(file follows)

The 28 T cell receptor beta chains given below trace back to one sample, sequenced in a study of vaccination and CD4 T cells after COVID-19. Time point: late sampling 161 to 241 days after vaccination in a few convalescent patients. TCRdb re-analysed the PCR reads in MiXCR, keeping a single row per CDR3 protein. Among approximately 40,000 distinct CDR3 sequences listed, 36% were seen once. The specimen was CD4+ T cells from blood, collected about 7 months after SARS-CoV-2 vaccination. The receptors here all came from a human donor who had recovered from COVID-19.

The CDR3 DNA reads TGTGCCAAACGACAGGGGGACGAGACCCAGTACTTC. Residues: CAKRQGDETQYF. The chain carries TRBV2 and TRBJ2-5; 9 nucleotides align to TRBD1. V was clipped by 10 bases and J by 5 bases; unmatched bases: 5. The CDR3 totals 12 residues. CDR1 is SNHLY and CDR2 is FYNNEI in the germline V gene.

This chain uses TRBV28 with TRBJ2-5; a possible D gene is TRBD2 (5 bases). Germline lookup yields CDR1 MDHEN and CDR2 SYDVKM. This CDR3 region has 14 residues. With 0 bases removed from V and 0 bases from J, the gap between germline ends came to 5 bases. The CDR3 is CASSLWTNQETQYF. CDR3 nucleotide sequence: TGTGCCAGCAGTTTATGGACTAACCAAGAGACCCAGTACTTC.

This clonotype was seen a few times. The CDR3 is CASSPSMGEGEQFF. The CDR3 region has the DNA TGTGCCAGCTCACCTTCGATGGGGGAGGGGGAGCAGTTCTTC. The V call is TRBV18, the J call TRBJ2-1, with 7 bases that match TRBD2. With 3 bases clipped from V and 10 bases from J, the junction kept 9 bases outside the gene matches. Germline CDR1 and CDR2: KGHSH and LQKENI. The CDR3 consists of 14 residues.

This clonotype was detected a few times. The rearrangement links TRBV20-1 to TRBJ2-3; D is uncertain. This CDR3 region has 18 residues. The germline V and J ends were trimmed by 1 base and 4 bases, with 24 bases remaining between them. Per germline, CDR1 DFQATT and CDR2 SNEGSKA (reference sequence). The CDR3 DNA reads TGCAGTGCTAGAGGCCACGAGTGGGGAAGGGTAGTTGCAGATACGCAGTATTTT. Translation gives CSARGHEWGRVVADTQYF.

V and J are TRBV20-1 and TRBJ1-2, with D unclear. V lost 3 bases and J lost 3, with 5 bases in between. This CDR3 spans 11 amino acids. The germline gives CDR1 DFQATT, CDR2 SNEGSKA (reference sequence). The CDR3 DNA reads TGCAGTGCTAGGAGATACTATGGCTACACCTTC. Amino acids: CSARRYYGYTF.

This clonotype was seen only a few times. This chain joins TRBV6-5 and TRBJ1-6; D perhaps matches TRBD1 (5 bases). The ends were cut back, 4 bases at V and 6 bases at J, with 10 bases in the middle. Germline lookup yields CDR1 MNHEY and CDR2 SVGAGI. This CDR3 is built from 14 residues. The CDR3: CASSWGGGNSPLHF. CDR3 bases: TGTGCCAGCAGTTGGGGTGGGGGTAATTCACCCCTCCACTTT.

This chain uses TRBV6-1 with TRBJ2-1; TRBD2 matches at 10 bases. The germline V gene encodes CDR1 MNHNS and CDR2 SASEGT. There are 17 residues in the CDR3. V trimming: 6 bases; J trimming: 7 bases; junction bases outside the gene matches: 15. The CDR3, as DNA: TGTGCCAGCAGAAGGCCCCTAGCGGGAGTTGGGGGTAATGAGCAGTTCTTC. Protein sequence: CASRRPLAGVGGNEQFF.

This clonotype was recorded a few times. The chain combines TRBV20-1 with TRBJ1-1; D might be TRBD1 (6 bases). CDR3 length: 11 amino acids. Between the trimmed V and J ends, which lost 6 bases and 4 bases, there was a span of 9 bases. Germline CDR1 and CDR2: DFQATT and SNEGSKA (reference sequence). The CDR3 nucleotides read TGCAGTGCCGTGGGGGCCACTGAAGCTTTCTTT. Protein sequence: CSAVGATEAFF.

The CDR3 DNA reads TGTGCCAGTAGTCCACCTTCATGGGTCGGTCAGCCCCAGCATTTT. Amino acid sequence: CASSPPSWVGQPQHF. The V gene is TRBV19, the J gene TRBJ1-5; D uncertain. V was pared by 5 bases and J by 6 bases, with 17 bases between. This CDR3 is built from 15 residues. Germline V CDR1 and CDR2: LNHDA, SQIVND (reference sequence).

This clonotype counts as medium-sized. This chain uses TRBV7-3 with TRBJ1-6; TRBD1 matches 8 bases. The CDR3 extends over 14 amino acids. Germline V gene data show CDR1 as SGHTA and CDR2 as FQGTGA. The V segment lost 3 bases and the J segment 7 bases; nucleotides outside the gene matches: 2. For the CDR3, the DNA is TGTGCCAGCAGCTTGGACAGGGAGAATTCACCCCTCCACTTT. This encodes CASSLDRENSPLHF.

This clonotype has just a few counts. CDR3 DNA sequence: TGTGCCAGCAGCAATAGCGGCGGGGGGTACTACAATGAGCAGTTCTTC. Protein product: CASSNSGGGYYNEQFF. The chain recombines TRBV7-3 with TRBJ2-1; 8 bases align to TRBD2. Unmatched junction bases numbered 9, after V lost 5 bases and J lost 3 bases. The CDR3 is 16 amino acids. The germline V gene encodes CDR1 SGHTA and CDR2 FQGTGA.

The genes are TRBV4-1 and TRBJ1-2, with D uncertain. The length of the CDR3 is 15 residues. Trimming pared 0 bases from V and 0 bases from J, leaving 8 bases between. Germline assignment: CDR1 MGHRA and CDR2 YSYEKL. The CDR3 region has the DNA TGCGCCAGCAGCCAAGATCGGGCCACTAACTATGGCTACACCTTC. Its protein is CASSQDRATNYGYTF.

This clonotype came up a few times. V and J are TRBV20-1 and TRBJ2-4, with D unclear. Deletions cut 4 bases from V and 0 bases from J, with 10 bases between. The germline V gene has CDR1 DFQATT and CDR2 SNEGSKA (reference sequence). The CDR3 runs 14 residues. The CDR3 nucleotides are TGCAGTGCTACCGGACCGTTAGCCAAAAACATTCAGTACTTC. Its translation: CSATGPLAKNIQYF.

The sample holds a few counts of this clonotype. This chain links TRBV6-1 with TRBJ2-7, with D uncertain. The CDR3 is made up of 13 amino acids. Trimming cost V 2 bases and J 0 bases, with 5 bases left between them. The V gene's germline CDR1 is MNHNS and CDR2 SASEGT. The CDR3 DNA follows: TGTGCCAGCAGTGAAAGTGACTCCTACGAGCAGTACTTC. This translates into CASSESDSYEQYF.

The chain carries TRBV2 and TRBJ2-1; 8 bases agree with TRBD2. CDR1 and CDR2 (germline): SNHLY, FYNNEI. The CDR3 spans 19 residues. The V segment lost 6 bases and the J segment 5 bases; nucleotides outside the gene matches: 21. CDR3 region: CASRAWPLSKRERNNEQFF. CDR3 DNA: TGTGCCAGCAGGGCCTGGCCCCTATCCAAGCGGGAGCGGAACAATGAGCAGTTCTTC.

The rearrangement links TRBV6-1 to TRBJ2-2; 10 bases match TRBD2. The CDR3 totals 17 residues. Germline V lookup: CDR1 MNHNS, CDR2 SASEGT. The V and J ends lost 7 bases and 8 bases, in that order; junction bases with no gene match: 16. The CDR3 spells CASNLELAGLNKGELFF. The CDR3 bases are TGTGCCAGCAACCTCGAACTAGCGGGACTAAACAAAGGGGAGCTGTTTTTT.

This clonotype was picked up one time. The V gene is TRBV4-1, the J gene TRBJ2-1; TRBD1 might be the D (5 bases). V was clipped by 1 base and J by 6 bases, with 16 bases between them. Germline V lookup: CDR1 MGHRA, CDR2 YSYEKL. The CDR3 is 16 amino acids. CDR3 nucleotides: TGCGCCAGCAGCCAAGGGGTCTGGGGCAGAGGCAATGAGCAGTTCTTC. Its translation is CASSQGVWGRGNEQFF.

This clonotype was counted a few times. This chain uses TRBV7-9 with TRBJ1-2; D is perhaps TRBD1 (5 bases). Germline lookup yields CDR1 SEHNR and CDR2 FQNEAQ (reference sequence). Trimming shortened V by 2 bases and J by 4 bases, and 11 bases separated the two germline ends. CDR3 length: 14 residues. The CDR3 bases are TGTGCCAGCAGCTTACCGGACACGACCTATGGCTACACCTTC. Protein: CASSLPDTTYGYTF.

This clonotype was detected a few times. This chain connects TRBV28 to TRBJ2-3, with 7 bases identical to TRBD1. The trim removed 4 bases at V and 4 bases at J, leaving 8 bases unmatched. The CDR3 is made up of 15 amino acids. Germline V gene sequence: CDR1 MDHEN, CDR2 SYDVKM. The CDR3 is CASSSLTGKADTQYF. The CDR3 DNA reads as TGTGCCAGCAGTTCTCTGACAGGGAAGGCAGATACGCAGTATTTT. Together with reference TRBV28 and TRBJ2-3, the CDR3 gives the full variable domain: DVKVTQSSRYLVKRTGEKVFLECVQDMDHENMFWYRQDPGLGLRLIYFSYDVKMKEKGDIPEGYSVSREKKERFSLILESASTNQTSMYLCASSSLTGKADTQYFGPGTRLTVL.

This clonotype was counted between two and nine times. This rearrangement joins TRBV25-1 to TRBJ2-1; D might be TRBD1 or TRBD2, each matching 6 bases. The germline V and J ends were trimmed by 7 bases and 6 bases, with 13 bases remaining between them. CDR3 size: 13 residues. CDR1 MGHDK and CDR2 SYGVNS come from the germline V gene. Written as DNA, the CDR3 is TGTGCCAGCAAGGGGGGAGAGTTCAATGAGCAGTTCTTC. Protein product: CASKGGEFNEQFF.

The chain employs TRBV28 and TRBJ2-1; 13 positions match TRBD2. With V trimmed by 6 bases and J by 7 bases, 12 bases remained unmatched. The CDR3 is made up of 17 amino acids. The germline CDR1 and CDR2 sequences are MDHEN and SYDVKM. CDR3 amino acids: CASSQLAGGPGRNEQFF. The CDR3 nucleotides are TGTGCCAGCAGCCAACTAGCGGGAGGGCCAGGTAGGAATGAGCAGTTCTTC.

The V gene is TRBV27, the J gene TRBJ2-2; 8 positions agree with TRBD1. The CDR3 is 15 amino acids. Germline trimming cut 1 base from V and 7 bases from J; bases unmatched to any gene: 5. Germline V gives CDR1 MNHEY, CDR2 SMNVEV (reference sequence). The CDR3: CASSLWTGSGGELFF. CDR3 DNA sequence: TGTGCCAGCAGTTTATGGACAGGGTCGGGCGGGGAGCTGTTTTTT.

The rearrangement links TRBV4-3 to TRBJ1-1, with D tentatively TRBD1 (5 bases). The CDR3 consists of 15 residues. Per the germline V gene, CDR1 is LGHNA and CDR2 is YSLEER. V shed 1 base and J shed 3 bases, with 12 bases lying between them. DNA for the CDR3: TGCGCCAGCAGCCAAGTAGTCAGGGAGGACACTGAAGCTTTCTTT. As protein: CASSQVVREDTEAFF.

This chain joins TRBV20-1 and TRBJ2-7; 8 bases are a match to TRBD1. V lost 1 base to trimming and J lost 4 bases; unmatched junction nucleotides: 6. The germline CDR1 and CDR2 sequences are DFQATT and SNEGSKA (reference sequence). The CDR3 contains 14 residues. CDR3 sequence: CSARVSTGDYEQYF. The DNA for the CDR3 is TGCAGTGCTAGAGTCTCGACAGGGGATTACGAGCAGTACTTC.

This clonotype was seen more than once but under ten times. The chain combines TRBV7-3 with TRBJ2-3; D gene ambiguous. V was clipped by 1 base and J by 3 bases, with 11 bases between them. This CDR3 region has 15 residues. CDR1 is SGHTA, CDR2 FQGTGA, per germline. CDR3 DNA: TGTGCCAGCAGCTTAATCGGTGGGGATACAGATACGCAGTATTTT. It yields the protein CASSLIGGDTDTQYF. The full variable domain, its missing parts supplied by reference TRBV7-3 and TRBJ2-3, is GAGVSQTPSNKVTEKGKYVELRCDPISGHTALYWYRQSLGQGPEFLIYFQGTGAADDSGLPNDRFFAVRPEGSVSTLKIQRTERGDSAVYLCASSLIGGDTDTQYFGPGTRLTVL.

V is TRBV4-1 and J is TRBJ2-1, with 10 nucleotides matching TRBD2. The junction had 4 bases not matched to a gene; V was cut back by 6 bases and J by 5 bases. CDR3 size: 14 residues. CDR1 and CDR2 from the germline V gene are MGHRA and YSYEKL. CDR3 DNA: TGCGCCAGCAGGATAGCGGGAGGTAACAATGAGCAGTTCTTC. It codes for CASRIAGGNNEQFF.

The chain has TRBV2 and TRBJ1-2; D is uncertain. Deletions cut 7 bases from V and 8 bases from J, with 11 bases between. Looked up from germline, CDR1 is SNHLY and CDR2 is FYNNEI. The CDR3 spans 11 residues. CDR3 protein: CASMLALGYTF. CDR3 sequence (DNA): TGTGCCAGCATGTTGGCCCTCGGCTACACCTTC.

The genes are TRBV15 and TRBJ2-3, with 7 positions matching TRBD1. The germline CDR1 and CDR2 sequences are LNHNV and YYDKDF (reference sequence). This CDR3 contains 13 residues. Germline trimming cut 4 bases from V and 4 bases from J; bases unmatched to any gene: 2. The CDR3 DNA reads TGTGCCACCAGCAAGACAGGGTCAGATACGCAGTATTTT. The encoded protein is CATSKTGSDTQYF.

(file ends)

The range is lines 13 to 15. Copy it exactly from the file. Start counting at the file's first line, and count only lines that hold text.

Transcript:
The genes are TRBV4-1 and TRBJ1-2, with D uncertain. The length of the CDR3 is 15 residues. Trimming pared 0 bases from V and 0 bases from J, leaving 8 bases between. Germline assignment: CDR1 MGHRA and CDR2 YSYEKL. The CDR3 region has the DNA TGCGCCAGCAGCCAAGATCGGGCCACTAACTATGGCTACACCTTC. Its protein is CASSQDRATNYGYTF.

This clonotype came up a few times. V and J are TRBV20-1 and TRBJ2-4, with D unclear. Deletions cut 4 bases from V and 0 bases from J, with 10 bases between. The germline V gene has CDR1 DFQATT and CDR2 SNEGSKA (reference sequence). The CDR3 runs 14 residues. The CDR3 nucleotides are TGCAGTGCTACCGGACCGTTAGCCAAAAACATTCAGTACTTC. Its translation: CSATGPLAKNIQYF.

The sample holds a few counts of this clonotype. This chain links TRBV6-1 with TRBJ2-7, with D uncertain. The CDR3 is made up of 13 amino acids. Trimming cost V 2 bases and J 0 bases, with 5 bases left between them. The V gene's germline CDR1 is MNHNS and CDR2 SASEGT. The CDR3 DNA follows: TGTGCCAGCAGTGAAAGTGACTCCTACGAGCAGTACTTC. This translates into CASSESDSYEQYF.